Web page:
We go to Tarifa because we are still excited at having a car again. It is very hard to park as all the beaches are
extremely busy but we finally find somewhere. Having watched Jesus Christ Superstar we wonder whether it is more difficult
to do a handstand on water than merely walk on it - we decide that it is.
When we get back to Gibraltar we stop for an ice cream and are passed by a yellow Lamborghini Gallardo Spyder which makes a really nice noise. It turns out that it is the car which is parked opposite mine in our car park (under a dust sheet - I am not totally blind). Nice car. Very yellow.
Later I spot the devil lurking on the floor near my bathroom door (note the two horns). $50,000 on eBay perhaps? Much better that the BVM on toast
Roll up, roll up.
Today we fly to the UK where summer is in full swing - complete with wasps.
In the evening we drive to Holyhead in Anglesea. On the way we stop in a service station where I order a coffee which costs £2.49. I give the girl a ten pound note and she gives me £7.51 change, all in coins. I explain to her that we are on our way to Ireland where they use the euro so I don't want a lot of coins.
Accordingly, I give her ten one pound coins and she gives me back the ten pound I had just given her. She then says that I owe her for the coffee! I explain at great length that I do not. When we leave she looks really grim faced - convinced she has been defrauded. Idiot (there are two totally separate transactions).
We arrive at the Westbury (a pretentious and over opulent hotel in the middle of Dublin) at about 1.00am. I walk in
carrying only a large cardboard box. The security man is very aggressive - he clearly thinks I am a tramp. I explain that I
live in a large detached, cardboard box with running water under a bridge in England but he is not impressed. Finally, my
girlfriend arrives carrying a huge pile of luggage and they let us in.
In the morning we go for a tour of the M50 ring road where we admire our favourite artificial Christmas trees - bit early
in the year really.
In the early eveing we go to see Public Enemies which is worth seeing. Finally we get back on yet another Stena ferry bound for England. Or, more accurately, Holyhead in Anglesea where we arrive at 12.45am.
We arrive home at 3.00am somewhat tired. I am up at 10.00am and spend all day talking to people.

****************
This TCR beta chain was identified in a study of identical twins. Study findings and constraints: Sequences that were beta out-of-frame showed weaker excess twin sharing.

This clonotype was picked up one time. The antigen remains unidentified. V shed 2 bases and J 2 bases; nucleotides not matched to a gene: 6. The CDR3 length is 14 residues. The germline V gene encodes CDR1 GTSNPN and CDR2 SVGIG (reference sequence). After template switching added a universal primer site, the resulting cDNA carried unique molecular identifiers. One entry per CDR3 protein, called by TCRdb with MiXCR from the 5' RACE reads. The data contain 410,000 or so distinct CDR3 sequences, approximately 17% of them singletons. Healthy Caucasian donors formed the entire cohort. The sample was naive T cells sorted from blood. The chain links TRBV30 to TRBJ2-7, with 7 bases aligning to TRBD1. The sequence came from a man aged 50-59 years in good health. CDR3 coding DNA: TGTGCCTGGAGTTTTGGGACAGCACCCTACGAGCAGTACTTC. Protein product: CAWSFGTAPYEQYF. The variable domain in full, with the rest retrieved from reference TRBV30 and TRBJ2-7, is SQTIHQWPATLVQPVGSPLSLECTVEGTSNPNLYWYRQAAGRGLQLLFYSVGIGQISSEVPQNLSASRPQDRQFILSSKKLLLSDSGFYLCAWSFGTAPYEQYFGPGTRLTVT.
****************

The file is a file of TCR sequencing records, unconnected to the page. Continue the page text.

At 6.00pm we leave for London arriving via our favourite Frankie and Benny in Birmingham.
The fountain in Russell Square is full of pigeons. Why? Very odd.
In the afternoon I go to an industrial property auction (ie tenanted factories and warehouses) organised by King Sturge. There are 31 lots and every single one of them sells - a 100% success rate which is unprecedented in my experience.
In the early evening we sit in Russell Square along with hundreds of other people enjoying the summer sunshine and then
we catch a bus to Tower Bridge and look at the boats - much better than actually buying one.
And on the way we spot a poodle in the sky - friendlier than devils.
Later it starts to rain and we go the Haagen Dazs in Leicester Square, where the toilets are out of order as usual. At 10.20pm we go to see Ice Age: Dawn of the Dinosaurs in 3D. It is a typical sequel - not really worth staying up for.
In the late morning we make our way to Victoria station where there is a Gatwick shuttle all ready to go in three minutes
time. Why is it so empty? In fact, it is totally empty. Then I spot an identical shuttle on the next platform. We scramble
across with seconds to spare and plonk ourselves down. When the ticket inspector arrives he wants £58 for tickets as it
seems we are in the first class section. So we start the walk of shame to the cheap-skates section where it "only" costs
£33.80. Maybe next time we will get a private hire vehicle from Russell Square for "from £20 upwards". What horrors would
that involve I wonder?
We get to the Gatwick terminal and wait for the free shuttle to the North Terminal where we sit down at the back. A man in a fluorescent jacket tells us we are not allowed to sit down and we argue the toss until we arrive - whether he is a fruitcake or an official or both is not clear.
Now we have the long walk to gate 111, which involves going over a spectacular bridge designed to let airplanes go underneath. If this were over a river people would come from far and wide to admire it but here I doubt whether anybody even notices it - certainly we didn't. It is seriously big.
Finally we arrive in Gibraltar and get a bus home. Phew.
As the sun goes down we set off for the fair in La Linea but I am excessively organised and only have euros with me so
after walking through the gorgeous Alameda Gardens for an hour we return home to collect some English money. You can spend
euros in Gibraltar but the exchange rate is ruinous.
The fair opens at midnight and this is an exploratory trip - the most spectacular ride is a
We walk back to the border and get a number 10 bus to the Bastion leisure centre, where it ends. All of the other buses
stop at about 9.30pm but the number 10 continues until 30 minutes past midnight.
From there we walk home. It is cool but very humid - the price you pay for being surrounded by water.